The Cavalier (1928)

69 mins | Adventure, Western | 1 November 1928

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HISTORY

The name of scenarist Victor Irvin is a pseudonym for director Irvin Willat.
       An advertisement in the 25 Apr 1928 Film Daily noted that The Cavalier was “in the course of production.” The film was set to music and synchronized sound effects, both by Dr. Hugo Riesenfeld, via the RCA Photophone process. A 19 Sep 1928 Var article stated that Tiffany-Stahl Productions had officially trademarked the sound process in The Cavalier and another 1928 release, The Toilers (see entry), as “Tiffany Tone.”
       The film debuted in theaters on 30 Oct 1928 at New York City’s Embassy Theatre, where it was presented as a “special run” feature with tickets priced at $1.50. A negative review in the 7 Nov 1928 Var criticized Tiffany-Stahl’s decision to release the film in such a manner, as it was no more than a typical Western suited for neighborhood theaters. Lead actor Richard Talmadge, known for his stunts, was praised for his acrobatic performance in several reviews, including the 27 Oct 1928 Motion Picture News, which stated, “Talmadge swings by his lariat from treetop to roof, by chandelier from staircase to balcony, vaults over walls and into the saddle, [and] fights off dozens of antagonists.” The same review lamented that a song sequence, in which “Taki” was shown singing, was poorly synchronized.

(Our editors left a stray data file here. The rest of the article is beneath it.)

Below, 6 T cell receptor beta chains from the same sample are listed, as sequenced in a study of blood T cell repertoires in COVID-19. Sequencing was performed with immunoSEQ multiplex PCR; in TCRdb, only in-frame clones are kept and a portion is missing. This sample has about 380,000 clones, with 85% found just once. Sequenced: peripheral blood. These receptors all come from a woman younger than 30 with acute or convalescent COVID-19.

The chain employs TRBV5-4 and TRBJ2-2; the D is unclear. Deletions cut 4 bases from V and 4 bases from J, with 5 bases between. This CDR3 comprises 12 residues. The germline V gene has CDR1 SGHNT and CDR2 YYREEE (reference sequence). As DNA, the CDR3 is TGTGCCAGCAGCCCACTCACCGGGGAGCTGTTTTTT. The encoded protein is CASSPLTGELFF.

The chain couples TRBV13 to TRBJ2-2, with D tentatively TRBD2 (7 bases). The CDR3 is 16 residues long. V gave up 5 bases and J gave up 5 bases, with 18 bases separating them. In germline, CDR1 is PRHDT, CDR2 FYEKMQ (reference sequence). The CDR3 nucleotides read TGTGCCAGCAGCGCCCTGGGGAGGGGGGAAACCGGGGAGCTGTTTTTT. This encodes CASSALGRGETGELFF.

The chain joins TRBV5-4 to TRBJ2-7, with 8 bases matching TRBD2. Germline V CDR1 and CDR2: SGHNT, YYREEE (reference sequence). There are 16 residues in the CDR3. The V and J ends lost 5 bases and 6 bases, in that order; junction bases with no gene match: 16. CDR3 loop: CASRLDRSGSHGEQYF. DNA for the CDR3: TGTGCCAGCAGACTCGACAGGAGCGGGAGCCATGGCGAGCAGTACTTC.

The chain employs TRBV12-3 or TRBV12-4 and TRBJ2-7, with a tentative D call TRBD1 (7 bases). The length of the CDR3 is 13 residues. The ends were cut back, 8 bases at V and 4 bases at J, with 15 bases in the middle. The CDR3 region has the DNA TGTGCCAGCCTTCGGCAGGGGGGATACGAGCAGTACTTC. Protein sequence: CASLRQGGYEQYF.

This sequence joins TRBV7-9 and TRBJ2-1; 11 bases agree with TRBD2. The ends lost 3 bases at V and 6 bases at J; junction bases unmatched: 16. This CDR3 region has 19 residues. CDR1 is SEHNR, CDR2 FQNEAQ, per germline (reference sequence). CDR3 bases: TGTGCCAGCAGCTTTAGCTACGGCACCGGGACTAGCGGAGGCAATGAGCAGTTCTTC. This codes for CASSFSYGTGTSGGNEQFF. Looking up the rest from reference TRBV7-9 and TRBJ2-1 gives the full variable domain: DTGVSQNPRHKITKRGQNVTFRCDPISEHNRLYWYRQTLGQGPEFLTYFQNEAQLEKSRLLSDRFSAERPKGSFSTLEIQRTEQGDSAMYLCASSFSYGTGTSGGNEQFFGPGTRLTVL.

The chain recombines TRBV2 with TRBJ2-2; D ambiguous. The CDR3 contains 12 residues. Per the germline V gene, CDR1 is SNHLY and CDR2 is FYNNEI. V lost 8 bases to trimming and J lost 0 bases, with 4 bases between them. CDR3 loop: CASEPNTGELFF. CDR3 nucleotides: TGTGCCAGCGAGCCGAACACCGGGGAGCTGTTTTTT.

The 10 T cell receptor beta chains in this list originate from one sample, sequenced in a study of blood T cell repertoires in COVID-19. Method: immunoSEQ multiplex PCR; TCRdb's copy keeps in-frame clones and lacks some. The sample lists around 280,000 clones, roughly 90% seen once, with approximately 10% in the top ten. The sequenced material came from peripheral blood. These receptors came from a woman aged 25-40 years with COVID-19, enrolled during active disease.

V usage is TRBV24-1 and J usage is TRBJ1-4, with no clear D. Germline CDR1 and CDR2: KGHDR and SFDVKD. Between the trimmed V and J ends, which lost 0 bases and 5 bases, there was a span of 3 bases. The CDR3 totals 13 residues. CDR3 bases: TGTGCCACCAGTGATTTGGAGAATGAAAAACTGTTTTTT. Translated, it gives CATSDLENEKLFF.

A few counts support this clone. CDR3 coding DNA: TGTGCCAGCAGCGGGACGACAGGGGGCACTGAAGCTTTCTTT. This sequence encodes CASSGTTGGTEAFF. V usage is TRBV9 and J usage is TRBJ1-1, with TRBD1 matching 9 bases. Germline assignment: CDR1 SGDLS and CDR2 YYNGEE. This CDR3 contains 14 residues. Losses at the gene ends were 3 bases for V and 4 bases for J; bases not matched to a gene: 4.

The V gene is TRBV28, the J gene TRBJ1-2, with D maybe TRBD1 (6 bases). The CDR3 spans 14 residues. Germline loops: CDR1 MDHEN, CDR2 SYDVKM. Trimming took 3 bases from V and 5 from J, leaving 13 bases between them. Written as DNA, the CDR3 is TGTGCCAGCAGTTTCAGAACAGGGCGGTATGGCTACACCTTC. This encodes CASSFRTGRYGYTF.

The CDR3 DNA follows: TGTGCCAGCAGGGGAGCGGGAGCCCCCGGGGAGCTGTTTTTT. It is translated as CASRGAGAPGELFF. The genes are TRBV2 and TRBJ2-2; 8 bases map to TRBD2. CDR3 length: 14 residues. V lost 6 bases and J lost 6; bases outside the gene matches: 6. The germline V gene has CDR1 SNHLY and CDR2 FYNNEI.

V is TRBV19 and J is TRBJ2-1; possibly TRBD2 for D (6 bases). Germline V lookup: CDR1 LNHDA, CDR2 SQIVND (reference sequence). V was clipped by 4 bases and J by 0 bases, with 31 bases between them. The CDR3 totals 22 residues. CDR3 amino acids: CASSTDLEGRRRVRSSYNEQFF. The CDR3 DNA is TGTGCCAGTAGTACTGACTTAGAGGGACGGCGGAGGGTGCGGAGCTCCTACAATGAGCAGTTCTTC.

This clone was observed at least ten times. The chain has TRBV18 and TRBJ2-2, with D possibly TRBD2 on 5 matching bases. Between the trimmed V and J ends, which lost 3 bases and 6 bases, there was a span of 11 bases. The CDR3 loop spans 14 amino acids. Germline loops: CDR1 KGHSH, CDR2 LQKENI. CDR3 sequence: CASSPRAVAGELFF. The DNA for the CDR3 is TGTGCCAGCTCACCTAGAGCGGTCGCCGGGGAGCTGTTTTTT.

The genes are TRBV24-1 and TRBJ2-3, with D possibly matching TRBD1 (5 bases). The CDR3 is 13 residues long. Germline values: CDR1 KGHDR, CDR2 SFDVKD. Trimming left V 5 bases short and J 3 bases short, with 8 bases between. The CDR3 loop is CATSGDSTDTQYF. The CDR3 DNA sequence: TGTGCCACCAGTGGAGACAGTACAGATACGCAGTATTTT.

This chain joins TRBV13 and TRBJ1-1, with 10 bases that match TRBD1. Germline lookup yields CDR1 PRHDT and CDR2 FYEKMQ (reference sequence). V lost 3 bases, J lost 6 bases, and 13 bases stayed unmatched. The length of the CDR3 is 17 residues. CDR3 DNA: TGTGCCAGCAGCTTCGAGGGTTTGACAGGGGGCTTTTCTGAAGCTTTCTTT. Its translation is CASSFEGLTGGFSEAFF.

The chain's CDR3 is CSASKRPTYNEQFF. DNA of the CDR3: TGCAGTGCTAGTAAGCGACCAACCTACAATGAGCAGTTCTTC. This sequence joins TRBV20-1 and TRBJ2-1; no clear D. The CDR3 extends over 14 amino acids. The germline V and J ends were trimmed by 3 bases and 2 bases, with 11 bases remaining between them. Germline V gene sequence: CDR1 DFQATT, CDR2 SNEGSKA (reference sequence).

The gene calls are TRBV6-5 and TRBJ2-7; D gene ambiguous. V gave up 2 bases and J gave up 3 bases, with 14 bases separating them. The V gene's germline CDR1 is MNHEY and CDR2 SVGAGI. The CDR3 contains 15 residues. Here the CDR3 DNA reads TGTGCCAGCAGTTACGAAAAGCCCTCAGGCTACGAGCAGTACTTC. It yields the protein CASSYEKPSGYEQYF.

A 27 Oct 1928 Exhibitors Herald and Moving Picture World item noted a private screening recently took place at RCA’s studio on Fifth Avenue in New York City, in which press sheets prepared by Tiffany-Stahl’s Al Selig were distributed. ...

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The name of scenarist Victor Irvin is a pseudonym for director Irvin Willat.
       An advertisement in the 25 Apr 1928 Film Daily noted that The Cavalier was “in the course of production.” The film was set to music and synchronized sound effects, both by Dr. Hugo Riesenfeld, via the RCA Photophone process. A 19 Sep 1928 Var article stated that Tiffany-Stahl Productions had officially trademarked the sound process in The Cavalier and another 1928 release, The Toilers (see entry), as “Tiffany Tone.”
       The film debuted in theaters on 30 Oct 1928 at New York City’s Embassy Theatre, where it was presented as a “special run” feature with tickets priced at $1.50. A negative review in the 7 Nov 1928 Var criticized Tiffany-Stahl’s decision to release the film in such a manner, as it was no more than a typical Western suited for neighborhood theaters. Lead actor Richard Talmadge, known for his stunts, was praised for his acrobatic performance in several reviews, including the 27 Oct 1928 Motion Picture News, which stated, “Talmadge swings by his lariat from treetop to roof, by chandelier from staircase to balcony, vaults over walls and into the saddle, [and] fights off dozens of antagonists.” The same review lamented that a song sequence, in which “Taki” was shown singing, was poorly synchronized.
       A 27 Oct 1928 Exhibitors Herald and Moving Picture World item noted a private screening recently took place at RCA’s studio on Fifth Avenue in New York City, in which press sheets prepared by Tiffany-Stahl’s Al Selig were distributed.

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SOURCE CITATIONS